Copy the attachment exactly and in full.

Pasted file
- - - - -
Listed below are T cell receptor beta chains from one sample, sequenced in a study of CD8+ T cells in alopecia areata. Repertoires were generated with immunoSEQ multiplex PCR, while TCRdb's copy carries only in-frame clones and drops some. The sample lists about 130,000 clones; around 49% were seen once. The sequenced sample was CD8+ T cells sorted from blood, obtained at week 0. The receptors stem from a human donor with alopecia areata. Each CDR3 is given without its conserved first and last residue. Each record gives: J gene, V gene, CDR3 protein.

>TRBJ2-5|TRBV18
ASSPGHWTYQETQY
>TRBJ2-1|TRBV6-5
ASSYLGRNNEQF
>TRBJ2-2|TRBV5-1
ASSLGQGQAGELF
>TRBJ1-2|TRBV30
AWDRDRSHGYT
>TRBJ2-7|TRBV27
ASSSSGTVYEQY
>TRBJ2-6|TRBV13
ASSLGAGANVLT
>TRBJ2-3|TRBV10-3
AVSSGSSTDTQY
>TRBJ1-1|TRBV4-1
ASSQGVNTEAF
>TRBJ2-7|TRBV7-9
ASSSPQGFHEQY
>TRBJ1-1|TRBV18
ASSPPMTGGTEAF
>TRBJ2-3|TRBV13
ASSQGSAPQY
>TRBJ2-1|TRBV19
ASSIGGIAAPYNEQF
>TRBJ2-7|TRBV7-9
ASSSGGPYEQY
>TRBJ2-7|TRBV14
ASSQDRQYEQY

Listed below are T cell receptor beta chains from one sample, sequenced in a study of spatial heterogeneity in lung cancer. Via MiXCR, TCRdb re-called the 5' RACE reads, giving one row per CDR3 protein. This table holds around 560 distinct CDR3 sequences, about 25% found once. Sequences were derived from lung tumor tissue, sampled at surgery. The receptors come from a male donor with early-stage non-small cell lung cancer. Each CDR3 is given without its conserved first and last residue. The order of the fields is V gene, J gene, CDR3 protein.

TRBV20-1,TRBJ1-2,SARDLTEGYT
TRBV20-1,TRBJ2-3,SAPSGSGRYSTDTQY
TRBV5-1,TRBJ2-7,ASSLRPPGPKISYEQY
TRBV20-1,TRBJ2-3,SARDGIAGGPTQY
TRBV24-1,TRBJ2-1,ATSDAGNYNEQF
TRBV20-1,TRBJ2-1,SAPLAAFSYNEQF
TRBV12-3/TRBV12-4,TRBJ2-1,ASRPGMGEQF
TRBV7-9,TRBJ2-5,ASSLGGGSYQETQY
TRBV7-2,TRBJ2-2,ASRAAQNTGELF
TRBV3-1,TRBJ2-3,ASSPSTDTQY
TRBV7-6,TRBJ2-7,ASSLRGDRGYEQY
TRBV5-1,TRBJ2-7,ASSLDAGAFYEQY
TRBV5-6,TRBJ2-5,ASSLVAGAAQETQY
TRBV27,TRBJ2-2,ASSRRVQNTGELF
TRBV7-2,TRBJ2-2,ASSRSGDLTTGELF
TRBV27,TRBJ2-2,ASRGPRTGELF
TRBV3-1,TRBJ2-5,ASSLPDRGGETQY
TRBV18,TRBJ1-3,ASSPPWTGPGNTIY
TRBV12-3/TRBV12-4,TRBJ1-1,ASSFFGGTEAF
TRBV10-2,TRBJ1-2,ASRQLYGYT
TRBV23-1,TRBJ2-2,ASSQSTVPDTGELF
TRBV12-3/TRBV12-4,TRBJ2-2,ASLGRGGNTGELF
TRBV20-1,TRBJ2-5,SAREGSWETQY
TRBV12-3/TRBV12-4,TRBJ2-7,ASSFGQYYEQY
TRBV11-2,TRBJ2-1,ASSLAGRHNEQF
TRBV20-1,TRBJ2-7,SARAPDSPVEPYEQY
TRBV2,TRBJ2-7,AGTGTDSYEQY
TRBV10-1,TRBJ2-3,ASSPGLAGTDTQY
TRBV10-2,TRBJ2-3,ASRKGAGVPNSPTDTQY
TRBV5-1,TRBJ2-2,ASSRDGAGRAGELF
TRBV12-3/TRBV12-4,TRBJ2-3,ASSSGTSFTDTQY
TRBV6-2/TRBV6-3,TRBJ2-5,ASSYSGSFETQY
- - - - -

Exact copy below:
Listed below are T cell receptor beta chains from one sample, sequenced in a study of CD8+ T cells in alopecia areata. Repertoires were generated with immunoSEQ multiplex PCR, while TCRdb's copy carries only in-frame clones and drops some. The sample lists about 130,000 clones; around 49% were seen once. The sequenced sample was CD8+ T cells sorted from blood, obtained at week 0. The receptors stem from a human donor with alopecia areata. Each CDR3 is given without its conserved first and last residue. Each record gives: J gene, V gene, CDR3 protein.

>TRBJ2-5|TRBV18
ASSPGHWTYQETQY
>TRBJ2-1|TRBV6-5
ASSYLGRNNEQF
>TRBJ2-2|TRBV5-1
ASSLGQGQAGELF
>TRBJ1-2|TRBV30
AWDRDRSHGYT
>TRBJ2-7|TRBV27
ASSSSGTVYEQY
>TRBJ2-6|TRBV13
ASSLGAGANVLT
>TRBJ2-3|TRBV10-3
AVSSGSSTDTQY
>TRBJ1-1|TRBV4-1
ASSQGVNTEAF
>TRBJ2-7|TRBV7-9
ASSSPQGFHEQY
>TRBJ1-1|TRBV18
ASSPPMTGGTEAF
>TRBJ2-3|TRBV13
ASSQGSAPQY
>TRBJ2-1|TRBV19
ASSIGGIAAPYNEQF
>TRBJ2-7|TRBV7-9
ASSSGGPYEQY
>TRBJ2-7|TRBV14
ASSQDRQYEQY

Listed below are T cell receptor beta chains from one sample, sequenced in a study of spatial heterogeneity in lung cancer. Via MiXCR, TCRdb re-called the 5' RACE reads, giving one row per CDR3 protein. This table holds around 560 distinct CDR3 sequences, about 25% found once. Sequences were derived from lung tumor tissue, sampled at surgery. The receptors come from a male donor with early-stage non-small cell lung cancer. Each CDR3 is given without its conserved first and last residue. The order of the fields is V gene, J gene, CDR3 protein.

TRBV20-1,TRBJ1-2,SARDLTEGYT
TRBV20-1,TRBJ2-3,SAPSGSGRYSTDTQY
TRBV5-1,TRBJ2-7,ASSLRPPGPKISYEQY
TRBV20-1,TRBJ2-3,SARDGIAGGPTQY
TRBV24-1,TRBJ2-1,ATSDAGNYNEQF
TRBV20-1,TRBJ2-1,SAPLAAFSYNEQF
TRBV12-3/TRBV12-4,TRBJ2-1,ASRPGMGEQF
TRBV7-9,TRBJ2-5,ASSLGGGSYQETQY
TRBV7-2,TRBJ2-2,ASRAAQNTGELF
TRBV3-1,TRBJ2-3,ASSPSTDTQY
TRBV7-6,TRBJ2-7,ASSLRGDRGYEQY
TRBV5-1,TRBJ2-7,ASSLDAGAFYEQY
TRBV5-6,TRBJ2-5,ASSLVAGAAQETQY
TRBV27,TRBJ2-2,ASSRRVQNTGELF
TRBV7-2,TRBJ2-2,ASSRSGDLTTGELF
TRBV27,TRBJ2-2,ASRGPRTGELF
TRBV3-1,TRBJ2-5,ASSLPDRGGETQY
TRBV18,TRBJ1-3,ASSPPWTGPGNTIY
TRBV12-3/TRBV12-4,TRBJ1-1,ASSFFGGTEAF
TRBV10-2,TRBJ1-2,ASRQLYGYT
TRBV23-1,TRBJ2-2,ASSQSTVPDTGELF
TRBV12-3/TRBV12-4,TRBJ2-2,ASLGRGGNTGELF
TRBV20-1,TRBJ2-5,SAREGSWETQY
TRBV12-3/TRBV12-4,TRBJ2-7,ASSFGQYYEQY
TRBV11-2,TRBJ2-1,ASSLAGRHNEQF
TRBV20-1,TRBJ2-7,SARAPDSPVEPYEQY
TRBV2,TRBJ2-7,AGTGTDSYEQY
TRBV10-1,TRBJ2-3,ASSPGLAGTDTQY
TRBV10-2,TRBJ2-3,ASRKGAGVPNSPTDTQY
TRBV5-1,TRBJ2-2,ASSRDGAGRAGELF
TRBV12-3/TRBV12-4,TRBJ2-3,ASSSGTSFTDTQY
TRBV6-2/TRBV6-3,TRBJ2-5,ASSYSGSFETQY